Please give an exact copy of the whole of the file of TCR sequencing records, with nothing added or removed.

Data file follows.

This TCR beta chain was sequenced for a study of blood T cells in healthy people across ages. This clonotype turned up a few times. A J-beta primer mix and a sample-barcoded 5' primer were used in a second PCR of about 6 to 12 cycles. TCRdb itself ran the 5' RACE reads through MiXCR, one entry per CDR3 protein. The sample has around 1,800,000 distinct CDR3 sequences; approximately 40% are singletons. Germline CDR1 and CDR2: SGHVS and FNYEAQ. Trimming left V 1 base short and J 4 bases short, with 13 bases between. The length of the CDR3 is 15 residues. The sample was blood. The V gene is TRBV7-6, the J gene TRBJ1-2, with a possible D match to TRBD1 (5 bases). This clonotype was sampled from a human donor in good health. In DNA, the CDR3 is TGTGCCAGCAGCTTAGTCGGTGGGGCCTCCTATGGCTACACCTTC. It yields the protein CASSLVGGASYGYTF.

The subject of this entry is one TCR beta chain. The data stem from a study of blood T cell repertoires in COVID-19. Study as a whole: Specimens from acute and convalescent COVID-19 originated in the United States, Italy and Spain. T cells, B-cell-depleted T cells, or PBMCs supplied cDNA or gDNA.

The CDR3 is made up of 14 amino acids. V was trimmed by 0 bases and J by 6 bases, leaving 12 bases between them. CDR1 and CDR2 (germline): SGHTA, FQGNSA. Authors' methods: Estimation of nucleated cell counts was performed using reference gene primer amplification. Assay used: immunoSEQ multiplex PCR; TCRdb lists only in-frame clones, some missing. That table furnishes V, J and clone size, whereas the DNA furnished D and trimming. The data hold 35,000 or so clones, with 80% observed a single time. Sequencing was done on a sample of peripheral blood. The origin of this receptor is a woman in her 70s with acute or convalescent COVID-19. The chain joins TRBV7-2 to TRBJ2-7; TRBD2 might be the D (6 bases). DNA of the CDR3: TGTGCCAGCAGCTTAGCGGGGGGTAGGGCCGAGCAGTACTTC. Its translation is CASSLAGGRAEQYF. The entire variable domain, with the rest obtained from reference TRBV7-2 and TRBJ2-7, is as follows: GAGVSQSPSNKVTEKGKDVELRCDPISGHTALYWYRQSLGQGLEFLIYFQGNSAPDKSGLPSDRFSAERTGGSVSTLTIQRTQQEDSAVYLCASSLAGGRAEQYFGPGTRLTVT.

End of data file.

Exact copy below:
This TCR beta chain was sequenced for a study of blood T cells in healthy people across ages. This clonotype turned up a few times. A J-beta primer mix and a sample-barcoded 5' primer were used in a second PCR of about 6 to 12 cycles. TCRdb itself ran the 5' RACE reads through MiXCR, one entry per CDR3 protein. The sample has around 1,800,000 distinct CDR3 sequences; approximately 40% are singletons. Germline CDR1 and CDR2: SGHVS and FNYEAQ. Trimming left V 1 base short and J 4 bases short, with 13 bases between. The length of the CDR3 is 15 residues. The sample was blood. The V gene is TRBV7-6, the J gene TRBJ1-2, with a possible D match to TRBD1 (5 bases). This clonotype was sampled from a human donor in good health. In DNA, the CDR3 is TGTGCCAGCAGCTTAGTCGGTGGGGCCTCCTATGGCTACACCTTC. It yields the protein CASSLVGGASYGYTF.

The subject of this entry is one TCR beta chain. The data stem from a study of blood T cell repertoires in COVID-19. Study as a whole: Specimens from acute and convalescent COVID-19 originated in the United States, Italy and Spain. T cells, B-cell-depleted T cells, or PBMCs supplied cDNA or gDNA.

The CDR3 is made up of 14 amino acids. V was trimmed by 0 bases and J by 6 bases, leaving 12 bases between them. CDR1 and CDR2 (germline): SGHTA, FQGNSA. Authors' methods: Estimation of nucleated cell counts was performed using reference gene primer amplification. Assay used: immunoSEQ multiplex PCR; TCRdb lists only in-frame clones, some missing. That table furnishes V, J and clone size, whereas the DNA furnished D and trimming. The data hold 35,000 or so clones, with 80% observed a single time. Sequencing was done on a sample of peripheral blood. The origin of this receptor is a woman in her 70s with acute or convalescent COVID-19. The chain joins TRBV7-2 to TRBJ2-7; TRBD2 might be the D (6 bases). DNA of the CDR3: TGTGCCAGCAGCTTAGCGGGGGGTAGGGCCGAGCAGTACTTC. Its translation is CASSLAGGRAEQYF. The entire variable domain, with the rest obtained from reference TRBV7-2 and TRBJ2-7, is as follows: GAGVSQSPSNKVTEKGKDVELRCDPISGHTALYWYRQSLGQGLEFLIYFQGNSAPDKSGLPSDRFSAERTGGSVSTLTIQRTQQEDSAVYLCASSLAGGRAEQYFGPGTRLTVT.